You see, Major Carl W. Hopps of the Army Corps of Engineers designed the place back in 1949 to be more than that.
Glen Haven is perhaps one of the most serene and contemplative spots in this little corner of heaven.
Even the drive up to its front gate at 2300 Temple Drive has a calming effect on visitors.
If you follow the drive all the way to the back of the property, you will find the old office building and the original mausoleum where Major Hopps was laid to rest just a few days shy of his 92nd birthday in 1981. (Many more have been erected over the decades since the place opened.)
In the office, yours truly found an exceptionally friendly staff on hand, more than happy to answer questions and search thru their archives.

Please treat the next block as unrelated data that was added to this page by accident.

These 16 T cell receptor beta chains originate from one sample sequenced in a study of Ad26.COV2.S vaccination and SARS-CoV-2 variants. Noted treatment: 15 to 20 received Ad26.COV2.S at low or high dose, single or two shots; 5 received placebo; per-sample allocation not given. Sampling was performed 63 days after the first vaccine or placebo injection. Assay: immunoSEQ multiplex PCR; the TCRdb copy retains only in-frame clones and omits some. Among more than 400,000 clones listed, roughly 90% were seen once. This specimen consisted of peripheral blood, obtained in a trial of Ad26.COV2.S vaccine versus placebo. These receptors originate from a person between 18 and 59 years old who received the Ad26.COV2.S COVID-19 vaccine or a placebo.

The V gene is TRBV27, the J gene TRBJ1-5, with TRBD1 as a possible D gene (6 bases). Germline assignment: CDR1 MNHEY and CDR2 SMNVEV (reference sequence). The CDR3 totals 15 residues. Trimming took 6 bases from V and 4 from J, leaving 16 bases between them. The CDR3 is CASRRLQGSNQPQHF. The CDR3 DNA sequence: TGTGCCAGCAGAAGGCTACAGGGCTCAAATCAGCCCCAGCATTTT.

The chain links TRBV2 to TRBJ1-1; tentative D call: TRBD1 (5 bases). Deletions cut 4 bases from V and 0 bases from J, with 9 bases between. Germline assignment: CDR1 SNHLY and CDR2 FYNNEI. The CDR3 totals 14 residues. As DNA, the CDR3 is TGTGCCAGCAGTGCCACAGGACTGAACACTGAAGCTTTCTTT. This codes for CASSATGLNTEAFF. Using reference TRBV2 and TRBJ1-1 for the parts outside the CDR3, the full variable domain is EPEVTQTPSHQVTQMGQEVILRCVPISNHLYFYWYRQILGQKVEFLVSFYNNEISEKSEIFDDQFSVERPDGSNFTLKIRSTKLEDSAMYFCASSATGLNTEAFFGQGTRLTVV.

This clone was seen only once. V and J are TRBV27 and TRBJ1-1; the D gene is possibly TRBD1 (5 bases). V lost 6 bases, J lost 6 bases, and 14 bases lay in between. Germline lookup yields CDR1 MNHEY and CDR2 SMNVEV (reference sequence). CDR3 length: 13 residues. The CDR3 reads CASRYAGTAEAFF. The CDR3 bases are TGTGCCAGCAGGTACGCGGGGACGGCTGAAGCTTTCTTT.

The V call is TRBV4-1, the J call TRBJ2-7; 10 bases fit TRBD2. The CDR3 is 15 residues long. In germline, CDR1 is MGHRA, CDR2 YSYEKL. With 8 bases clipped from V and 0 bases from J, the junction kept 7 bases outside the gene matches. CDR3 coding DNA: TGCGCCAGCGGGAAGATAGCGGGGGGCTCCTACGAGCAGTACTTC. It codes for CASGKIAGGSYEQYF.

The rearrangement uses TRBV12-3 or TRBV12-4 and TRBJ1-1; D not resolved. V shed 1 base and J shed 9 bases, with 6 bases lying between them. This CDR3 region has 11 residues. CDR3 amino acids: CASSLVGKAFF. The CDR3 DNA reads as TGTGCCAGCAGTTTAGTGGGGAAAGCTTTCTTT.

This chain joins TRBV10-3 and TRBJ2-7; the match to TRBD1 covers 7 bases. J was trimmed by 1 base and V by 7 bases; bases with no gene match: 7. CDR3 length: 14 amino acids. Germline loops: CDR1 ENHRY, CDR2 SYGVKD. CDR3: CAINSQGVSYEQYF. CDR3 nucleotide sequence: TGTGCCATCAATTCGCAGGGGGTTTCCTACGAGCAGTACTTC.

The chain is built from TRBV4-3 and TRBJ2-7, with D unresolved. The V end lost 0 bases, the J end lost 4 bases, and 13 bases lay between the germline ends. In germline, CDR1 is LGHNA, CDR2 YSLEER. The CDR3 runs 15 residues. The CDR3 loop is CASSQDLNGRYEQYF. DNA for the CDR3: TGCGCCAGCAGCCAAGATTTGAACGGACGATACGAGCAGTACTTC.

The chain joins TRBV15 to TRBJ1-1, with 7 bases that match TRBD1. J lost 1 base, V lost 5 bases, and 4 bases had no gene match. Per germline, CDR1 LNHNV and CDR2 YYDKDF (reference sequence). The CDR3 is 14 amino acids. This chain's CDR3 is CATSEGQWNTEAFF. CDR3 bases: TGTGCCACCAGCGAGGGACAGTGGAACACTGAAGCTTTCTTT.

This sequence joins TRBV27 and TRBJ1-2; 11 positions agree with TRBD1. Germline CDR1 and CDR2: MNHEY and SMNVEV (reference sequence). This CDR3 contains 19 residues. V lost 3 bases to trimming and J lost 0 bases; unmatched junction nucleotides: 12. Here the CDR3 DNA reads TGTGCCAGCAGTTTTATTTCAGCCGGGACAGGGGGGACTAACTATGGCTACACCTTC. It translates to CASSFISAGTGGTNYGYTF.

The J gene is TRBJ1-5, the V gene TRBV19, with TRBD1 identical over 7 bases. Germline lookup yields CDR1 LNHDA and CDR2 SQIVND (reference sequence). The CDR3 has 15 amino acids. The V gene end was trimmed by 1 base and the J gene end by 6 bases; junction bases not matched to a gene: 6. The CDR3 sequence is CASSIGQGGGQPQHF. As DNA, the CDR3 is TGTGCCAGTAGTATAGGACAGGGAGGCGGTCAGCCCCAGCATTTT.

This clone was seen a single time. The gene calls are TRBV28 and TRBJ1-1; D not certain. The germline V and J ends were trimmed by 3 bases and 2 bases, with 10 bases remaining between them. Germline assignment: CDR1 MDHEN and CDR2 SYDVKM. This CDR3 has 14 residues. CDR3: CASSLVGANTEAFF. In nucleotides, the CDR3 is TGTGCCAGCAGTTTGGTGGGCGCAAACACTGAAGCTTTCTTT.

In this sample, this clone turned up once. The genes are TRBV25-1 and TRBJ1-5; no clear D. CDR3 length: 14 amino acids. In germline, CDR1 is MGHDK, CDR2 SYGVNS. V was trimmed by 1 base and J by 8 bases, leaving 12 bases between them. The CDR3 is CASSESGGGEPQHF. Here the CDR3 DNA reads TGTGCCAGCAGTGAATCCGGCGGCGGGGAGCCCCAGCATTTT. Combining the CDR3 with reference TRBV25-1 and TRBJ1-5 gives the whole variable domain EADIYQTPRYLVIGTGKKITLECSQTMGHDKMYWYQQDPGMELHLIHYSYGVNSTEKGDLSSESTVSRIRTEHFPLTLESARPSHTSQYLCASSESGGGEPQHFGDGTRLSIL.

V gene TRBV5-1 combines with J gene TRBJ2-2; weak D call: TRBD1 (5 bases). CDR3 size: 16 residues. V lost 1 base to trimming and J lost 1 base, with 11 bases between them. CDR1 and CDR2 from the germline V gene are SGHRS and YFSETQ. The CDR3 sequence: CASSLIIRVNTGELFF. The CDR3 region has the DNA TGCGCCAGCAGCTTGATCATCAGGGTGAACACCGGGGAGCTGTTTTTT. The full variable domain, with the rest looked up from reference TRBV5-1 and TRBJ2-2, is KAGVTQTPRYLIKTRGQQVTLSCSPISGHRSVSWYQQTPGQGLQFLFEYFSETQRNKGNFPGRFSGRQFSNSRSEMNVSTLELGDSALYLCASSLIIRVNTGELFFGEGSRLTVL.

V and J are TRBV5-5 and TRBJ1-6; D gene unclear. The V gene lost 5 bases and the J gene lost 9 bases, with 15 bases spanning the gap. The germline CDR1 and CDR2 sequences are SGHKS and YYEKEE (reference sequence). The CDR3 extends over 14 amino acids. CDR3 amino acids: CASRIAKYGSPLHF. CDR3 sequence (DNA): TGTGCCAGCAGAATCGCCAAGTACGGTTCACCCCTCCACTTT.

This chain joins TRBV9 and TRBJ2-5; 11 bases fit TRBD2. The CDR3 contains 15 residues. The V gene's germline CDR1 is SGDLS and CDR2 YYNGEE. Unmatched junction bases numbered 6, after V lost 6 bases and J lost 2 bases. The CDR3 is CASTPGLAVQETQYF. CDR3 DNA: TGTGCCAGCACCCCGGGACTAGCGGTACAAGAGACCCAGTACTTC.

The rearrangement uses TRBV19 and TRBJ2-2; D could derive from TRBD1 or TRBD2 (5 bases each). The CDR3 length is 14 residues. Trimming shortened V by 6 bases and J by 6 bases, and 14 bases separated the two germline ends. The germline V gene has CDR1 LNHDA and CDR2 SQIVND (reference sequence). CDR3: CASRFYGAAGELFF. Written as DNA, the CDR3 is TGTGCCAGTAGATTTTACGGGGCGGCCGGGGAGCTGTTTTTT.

According to the records, the only "famous" burial on site--unless you count Major Hopps--is John M. Fox (1912-2003).
Don't recognize the name?
Well, don't feel too bad. Mr. Fox's "fame" wasn't attached to his name, rather to what he did. He was the founder of The Minute Maid Corporation, and the fellow responsible for popularizing the Chiquita Banana!
Most of the other memorials at Glen Haven, though, belong to less illustrious folk, including a few from my own family:
- William Swinney Morgan, Jr. (1900-1960), my great-grandfather.
- Erma Barco Morgan (1904-1995), his second wife.
- Edith Morgan Sims (1924-1999), my great-aunt.
- Richard Barco Morgan, Jr. (1955-1955), my dad's cousin who died in infancy.
- Myrtle Macy Burns (1901-1986), my great-aunt.
- Joseph Eugene Burns, Sr. (1901-1984), her husband.